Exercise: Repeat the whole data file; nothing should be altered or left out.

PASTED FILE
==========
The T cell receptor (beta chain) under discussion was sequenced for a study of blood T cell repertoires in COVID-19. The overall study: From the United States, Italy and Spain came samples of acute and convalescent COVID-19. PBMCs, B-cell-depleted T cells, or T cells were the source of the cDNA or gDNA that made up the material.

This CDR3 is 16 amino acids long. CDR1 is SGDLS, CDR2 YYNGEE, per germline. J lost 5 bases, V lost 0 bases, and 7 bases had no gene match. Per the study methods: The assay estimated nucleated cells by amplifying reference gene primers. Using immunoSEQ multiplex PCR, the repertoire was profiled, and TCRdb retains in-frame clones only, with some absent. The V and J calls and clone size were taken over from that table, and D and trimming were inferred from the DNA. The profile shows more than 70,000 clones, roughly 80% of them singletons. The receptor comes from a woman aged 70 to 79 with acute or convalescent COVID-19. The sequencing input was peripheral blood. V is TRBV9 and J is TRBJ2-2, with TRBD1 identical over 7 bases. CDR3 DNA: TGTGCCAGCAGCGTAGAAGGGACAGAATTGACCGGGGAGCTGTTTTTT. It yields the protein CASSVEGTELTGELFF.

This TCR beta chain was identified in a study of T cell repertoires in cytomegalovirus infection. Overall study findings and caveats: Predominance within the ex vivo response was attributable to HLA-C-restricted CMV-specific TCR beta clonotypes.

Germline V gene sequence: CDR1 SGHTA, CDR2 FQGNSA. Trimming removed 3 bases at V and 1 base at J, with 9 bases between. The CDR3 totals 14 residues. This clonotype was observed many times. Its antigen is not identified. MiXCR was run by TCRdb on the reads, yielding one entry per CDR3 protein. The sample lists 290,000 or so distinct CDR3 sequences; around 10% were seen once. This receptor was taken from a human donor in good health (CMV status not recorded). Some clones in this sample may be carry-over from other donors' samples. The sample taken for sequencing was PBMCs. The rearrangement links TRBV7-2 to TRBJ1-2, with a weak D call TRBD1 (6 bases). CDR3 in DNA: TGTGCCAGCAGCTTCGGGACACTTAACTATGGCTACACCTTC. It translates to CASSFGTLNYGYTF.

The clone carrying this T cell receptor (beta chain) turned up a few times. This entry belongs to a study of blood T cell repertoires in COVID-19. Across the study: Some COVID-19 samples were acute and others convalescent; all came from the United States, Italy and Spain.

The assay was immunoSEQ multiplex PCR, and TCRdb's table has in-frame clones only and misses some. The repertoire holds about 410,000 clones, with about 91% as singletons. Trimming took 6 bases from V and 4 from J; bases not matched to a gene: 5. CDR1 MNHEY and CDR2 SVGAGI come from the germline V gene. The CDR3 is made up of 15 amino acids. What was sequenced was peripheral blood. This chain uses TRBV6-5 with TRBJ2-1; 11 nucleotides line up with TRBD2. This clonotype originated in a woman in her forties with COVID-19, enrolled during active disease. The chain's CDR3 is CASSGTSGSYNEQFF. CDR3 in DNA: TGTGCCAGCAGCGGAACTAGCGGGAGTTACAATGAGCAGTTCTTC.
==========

The T cell receptor (beta chain) under discussion was sequenced for a study of blood T cell repertoires in COVID-19. The overall study: From the United States, Italy and Spain came samples of acute and convalescent COVID-19. PBMCs, B-cell-depleted T cells, or T cells were the source of the cDNA or gDNA that made up the material.

This CDR3 is 16 amino acids long. CDR1 is SGDLS, CDR2 YYNGEE, per germline. J lost 5 bases, V lost 0 bases, and 7 bases had no gene match. Per the study methods: The assay estimated nucleated cells by amplifying reference gene primers. Using immunoSEQ multiplex PCR, the repertoire was profiled, and TCRdb retains in-frame clones only, with some absent. The V and J calls and clone size were taken over from that table, and D and trimming were inferred from the DNA. The profile shows more than 70,000 clones, roughly 80% of them singletons. The receptor comes from a woman aged 70 to 79 with acute or convalescent COVID-19. The sequencing input was peripheral blood. V is TRBV9 and J is TRBJ2-2, with TRBD1 identical over 7 bases. CDR3 DNA: TGTGCCAGCAGCGTAGAAGGGACAGAATTGACCGGGGAGCTGTTTTTT. It yields the protein CASSVEGTELTGELFF.

This TCR beta chain was identified in a study of T cell repertoires in cytomegalovirus infection. Overall study findings and caveats: Predominance within the ex vivo response was attributable to HLA-C-restricted CMV-specific TCR beta clonotypes.

Germline V gene sequence: CDR1 SGHTA, CDR2 FQGNSA. Trimming removed 3 bases at V and 1 base at J, with 9 bases between. The CDR3 totals 14 residues. This clonotype was observed many times. Its antigen is not identified. MiXCR was run by TCRdb on the reads, yielding one entry per CDR3 protein. The sample lists 290,000 or so distinct CDR3 sequences; around 10% were seen once. This receptor was taken from a human donor in good health (CMV status not recorded). Some clones in this sample may be carry-over from other donors' samples. The sample taken for sequencing was PBMCs. The rearrangement links TRBV7-2 to TRBJ1-2, with a weak D call TRBD1 (6 bases). CDR3 in DNA: TGTGCCAGCAGCTTCGGGACACTTAACTATGGCTACACCTTC. It translates to CASSFGTLNYGYTF.

The clone carrying this T cell receptor (beta chain) turned up a few times. This entry belongs to a study of blood T cell repertoires in COVID-19. Across the study: Some COVID-19 samples were acute and others convalescent; all came from the United States, Italy and Spain.

The assay was immunoSEQ multiplex PCR, and TCRdb's table has in-frame clones only and misses some. The repertoire holds about 410,000 clones, with about 91% as singletons. Trimming took 6 bases from V and 4 from J; bases not matched to a gene: 5. CDR1 MNHEY and CDR2 SVGAGI come from the germline V gene. The CDR3 is made up of 15 amino acids. What was sequenced was peripheral blood. This chain uses TRBV6-5 with TRBJ2-1; 11 nucleotides line up with TRBD2. This clonotype originated in a woman in her forties with COVID-19, enrolled during active disease. The chain's CDR3 is CASSGTSGSYNEQFF. CDR3 in DNA: TGTGCCAGCAGCGGAACTAGCGGGAGTTACAATGAGCAGTTCTTC.